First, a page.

We must examine to what degree microaggressions occur for any psychotherapist with those different from them by virtue of differences based on any factor that is negatively socially constructed without privilege in society. The nature of the role of psychotherapist confers power that can be beneficial in facilitating constructive change (Sue & Sue, 2003). Historically, power has been a factor in cross-cultural encounters (Fouad & Arredondo, 2007; Sue & Sue, 2003). Only 6.5% of the U.S. population holds master’s degrees and only less than one percent holds doctorate degrees (U.S. Census Bureau, 2010).
Make a list of your identities What is a microaggression you have experienced as a result of one of your identities? What is a privilege you experience as a result of one of your identities?
Generally, treatment is effective Various psychotherapy treatments intended to be therapeutic are equivalent in terms of the benefits produced; generally, no one treatment seems to be more effective than another (although specific problems/individuals respond to some treatments better than others). Rigorous clinical trails show a large effect size (.80), which means that the average treated person fares better than 80% of those untreated.
The patient’s sense of alliance with the healer, belief in the treatment, and a clear rationale explaining why the client has developed the problems (Lambert, 2004). Therapists should learn as many approaches as they found “congenial and convincing” and then select for each patient the therapy that accords, or can be brought to accord, with the patient’s personal characteristics and view of the problem.
Moment by moment, the therapist’s position shifts. How the therapist decides to intervene, depends on both what she has come to understand about the patient by virtue of the listening position she has assumed and what she believes the patient most needs—whether enhancement of knowledge, a corrective experience, or interactive engagement in relationship.” (Stark, 1999, p. 5).
The therapeutic alliance has been identified as one of the most important of the common factors in therapeutic effectiveness. It is the quality of involvement between therapist and client or patient, as reflected in their task teamwork and personal rapport; the therapist’s contribution to the alliance is an important element of that involvement.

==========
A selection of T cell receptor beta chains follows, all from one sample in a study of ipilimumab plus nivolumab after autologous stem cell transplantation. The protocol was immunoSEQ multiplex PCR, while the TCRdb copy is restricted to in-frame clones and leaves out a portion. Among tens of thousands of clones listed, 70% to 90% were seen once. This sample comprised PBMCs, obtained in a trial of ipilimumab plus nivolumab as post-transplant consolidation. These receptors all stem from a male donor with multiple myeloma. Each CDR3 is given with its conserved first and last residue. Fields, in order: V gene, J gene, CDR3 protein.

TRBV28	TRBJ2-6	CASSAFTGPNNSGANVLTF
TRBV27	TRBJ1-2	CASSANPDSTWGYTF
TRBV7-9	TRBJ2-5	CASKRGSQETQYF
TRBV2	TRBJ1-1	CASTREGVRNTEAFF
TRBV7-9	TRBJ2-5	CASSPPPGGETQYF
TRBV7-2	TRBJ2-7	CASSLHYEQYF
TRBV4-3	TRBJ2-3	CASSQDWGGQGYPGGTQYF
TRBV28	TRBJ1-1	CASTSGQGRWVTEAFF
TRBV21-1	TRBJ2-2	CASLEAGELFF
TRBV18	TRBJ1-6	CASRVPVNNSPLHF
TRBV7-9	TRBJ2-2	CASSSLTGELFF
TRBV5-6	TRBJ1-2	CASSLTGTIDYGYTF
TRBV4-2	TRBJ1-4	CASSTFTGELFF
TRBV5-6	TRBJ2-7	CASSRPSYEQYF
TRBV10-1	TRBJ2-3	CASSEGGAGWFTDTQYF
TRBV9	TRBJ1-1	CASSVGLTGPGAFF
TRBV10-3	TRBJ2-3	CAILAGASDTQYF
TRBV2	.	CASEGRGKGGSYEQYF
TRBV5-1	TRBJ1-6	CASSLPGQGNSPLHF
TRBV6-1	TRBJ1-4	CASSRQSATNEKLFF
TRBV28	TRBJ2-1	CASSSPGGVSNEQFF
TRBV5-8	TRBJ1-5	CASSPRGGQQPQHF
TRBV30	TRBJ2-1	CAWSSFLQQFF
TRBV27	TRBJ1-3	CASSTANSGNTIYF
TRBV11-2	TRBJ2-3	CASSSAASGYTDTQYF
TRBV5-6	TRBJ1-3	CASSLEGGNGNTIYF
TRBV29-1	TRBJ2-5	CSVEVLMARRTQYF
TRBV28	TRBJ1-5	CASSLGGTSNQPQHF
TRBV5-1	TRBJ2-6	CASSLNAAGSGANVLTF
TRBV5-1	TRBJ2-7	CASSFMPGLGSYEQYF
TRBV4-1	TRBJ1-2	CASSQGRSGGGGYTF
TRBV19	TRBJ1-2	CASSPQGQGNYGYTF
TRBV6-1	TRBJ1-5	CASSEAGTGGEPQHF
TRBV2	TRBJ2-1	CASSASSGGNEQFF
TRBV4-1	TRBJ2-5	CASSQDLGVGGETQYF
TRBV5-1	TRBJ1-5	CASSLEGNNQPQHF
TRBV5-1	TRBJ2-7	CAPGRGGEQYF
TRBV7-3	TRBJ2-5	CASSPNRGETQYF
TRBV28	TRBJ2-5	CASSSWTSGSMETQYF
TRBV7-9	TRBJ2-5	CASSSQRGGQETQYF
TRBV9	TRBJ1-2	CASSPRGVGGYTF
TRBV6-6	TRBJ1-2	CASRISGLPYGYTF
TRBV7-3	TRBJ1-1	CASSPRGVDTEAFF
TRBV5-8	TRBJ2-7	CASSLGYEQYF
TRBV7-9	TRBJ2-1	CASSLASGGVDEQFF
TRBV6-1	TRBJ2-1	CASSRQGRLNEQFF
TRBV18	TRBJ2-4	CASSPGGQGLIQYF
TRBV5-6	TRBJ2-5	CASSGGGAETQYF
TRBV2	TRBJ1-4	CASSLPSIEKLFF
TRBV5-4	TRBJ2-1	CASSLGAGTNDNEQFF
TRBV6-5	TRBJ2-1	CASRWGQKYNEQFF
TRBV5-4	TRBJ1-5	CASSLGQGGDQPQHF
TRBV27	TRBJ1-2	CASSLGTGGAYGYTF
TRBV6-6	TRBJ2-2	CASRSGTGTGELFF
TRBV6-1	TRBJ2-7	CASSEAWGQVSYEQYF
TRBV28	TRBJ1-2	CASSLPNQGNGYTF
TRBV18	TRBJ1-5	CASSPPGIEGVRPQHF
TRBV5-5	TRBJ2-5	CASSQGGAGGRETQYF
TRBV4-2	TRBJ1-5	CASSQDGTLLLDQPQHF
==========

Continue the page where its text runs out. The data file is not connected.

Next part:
The ability of the practitioner to tune into the client/patient of color, with cultural sensitivity, cultural knowledge, and cultural empathy, as well as to provide cultural guidance when appropriate, are factors that promote the therapeutic alliance with clients/patients of color (Tseng & Streltzer, 2004; Vasquez, 2007a, 2007b).
Ethnic minority populations underutilize psychotherapy services, and have high rates of dropping out of treatment. Multiple reasons most likely account for these unfortunate findings, but one possibility may be that many ethnic minority clients do not experience the alliance. Related causes include cultural misunderstandings and miscommunications between psychotherapists and clients.
Clients working with clinicians of similar ethnic backgrounds and languages tend to remain in treatment longer than do clients whose therapists are neither ethnically nor linguistically matched (Sue & Sue, 2003).
We all possess unconscious bias. Our societal structures have compounding effects on our cognitive structures, and ultimately our social attitudes and our beliefs about people. The way society constructs societal representations of groups affects the social order and has tremendous impact on the identities of individuals in various groups… in various implicit ways (Greenwald & Banaji, 1995). Mental health providers may not always be aware of when the potential for developing an effective therapeutic alliance may be compromised.
Subconsciously, we may be influenced negatively by the fact that a client’s identity group is outside of our personal experience, or may treat people on the basis of their identity with lower quality of care without full awareness.
Categorization: Constructive and Destructive Strategy We/they dichotomy People in our “in-groups” are more highly valued, more trusted, and engender greater cooperation as opposed to competition. On the other hand, people in our out-groups are implicitly conceptualized as “they,” and these categorizations affect behavior.
For most psychologists and other mainstream health providers, individuals in racial/ethnic minority groups are in an “out-group,” simply by virtue of being different.